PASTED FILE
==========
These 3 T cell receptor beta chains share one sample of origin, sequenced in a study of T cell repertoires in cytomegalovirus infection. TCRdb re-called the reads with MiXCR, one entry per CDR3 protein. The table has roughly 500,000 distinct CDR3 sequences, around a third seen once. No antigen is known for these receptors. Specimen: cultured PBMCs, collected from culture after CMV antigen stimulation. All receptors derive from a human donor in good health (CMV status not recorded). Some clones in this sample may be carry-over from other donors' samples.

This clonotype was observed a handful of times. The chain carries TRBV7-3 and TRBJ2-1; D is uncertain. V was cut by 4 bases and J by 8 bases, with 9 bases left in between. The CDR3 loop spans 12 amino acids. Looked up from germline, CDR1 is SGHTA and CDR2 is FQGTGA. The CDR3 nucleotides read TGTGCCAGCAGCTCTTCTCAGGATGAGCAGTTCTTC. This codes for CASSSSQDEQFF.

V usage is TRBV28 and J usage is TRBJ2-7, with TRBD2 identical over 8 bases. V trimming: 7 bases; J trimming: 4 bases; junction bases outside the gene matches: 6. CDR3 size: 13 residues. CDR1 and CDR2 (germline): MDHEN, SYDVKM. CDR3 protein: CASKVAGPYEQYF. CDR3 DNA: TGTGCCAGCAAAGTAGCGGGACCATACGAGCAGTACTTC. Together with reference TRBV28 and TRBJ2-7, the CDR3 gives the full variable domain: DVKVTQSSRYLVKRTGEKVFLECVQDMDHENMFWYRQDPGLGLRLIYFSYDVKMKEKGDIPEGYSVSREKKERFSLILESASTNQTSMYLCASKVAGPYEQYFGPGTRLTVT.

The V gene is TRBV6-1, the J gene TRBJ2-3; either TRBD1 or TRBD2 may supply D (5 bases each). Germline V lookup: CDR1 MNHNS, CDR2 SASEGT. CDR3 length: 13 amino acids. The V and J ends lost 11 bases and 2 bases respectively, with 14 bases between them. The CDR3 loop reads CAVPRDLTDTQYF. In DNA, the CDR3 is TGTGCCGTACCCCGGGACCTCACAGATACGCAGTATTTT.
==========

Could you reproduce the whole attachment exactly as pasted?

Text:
These 3 T cell receptor beta chains share one sample of origin, sequenced in a study of T cell repertoires in cytomegalovirus infection. TCRdb re-called the reads with MiXCR, one entry per CDR3 protein. The table has roughly 500,000 distinct CDR3 sequences, around a third seen once. No antigen is known for these receptors. Specimen: cultured PBMCs, collected from culture after CMV antigen stimulation. All receptors derive from a human donor in good health (CMV status not recorded). Some clones in this sample may be carry-over from other donors' samples.

This clonotype was observed a handful of times. The chain carries TRBV7-3 and TRBJ2-1; D is uncertain. V was cut by 4 bases and J by 8 bases, with 9 bases left in between. The CDR3 loop spans 12 amino acids. Looked up from germline, CDR1 is SGHTA and CDR2 is FQGTGA. The CDR3 nucleotides read TGTGCCAGCAGCTCTTCTCAGGATGAGCAGTTCTTC. This codes for CASSSSQDEQFF.

V usage is TRBV28 and J usage is TRBJ2-7, with TRBD2 identical over 8 bases. V trimming: 7 bases; J trimming: 4 bases; junction bases outside the gene matches: 6. CDR3 size: 13 residues. CDR1 and CDR2 (germline): MDHEN, SYDVKM. CDR3 protein: CASKVAGPYEQYF. CDR3 DNA: TGTGCCAGCAAAGTAGCGGGACCATACGAGCAGTACTTC. Together with reference TRBV28 and TRBJ2-7, the CDR3 gives the full variable domain: DVKVTQSSRYLVKRTGEKVFLECVQDMDHENMFWYRQDPGLGLRLIYFSYDVKMKEKGDIPEGYSVSREKKERFSLILESASTNQTSMYLCASKVAGPYEQYFGPGTRLTVT.

The V gene is TRBV6-1, the J gene TRBJ2-3; either TRBD1 or TRBD2 may supply D (5 bases each). Germline V lookup: CDR1 MNHNS, CDR2 SASEGT. CDR3 length: 13 amino acids. The V and J ends lost 11 bases and 2 bases respectively, with 14 bases between them. The CDR3 loop reads CAVPRDLTDTQYF. In DNA, the CDR3 is TGTGCCGTACCCCGGGACCTCACAGATACGCAGTATTTT.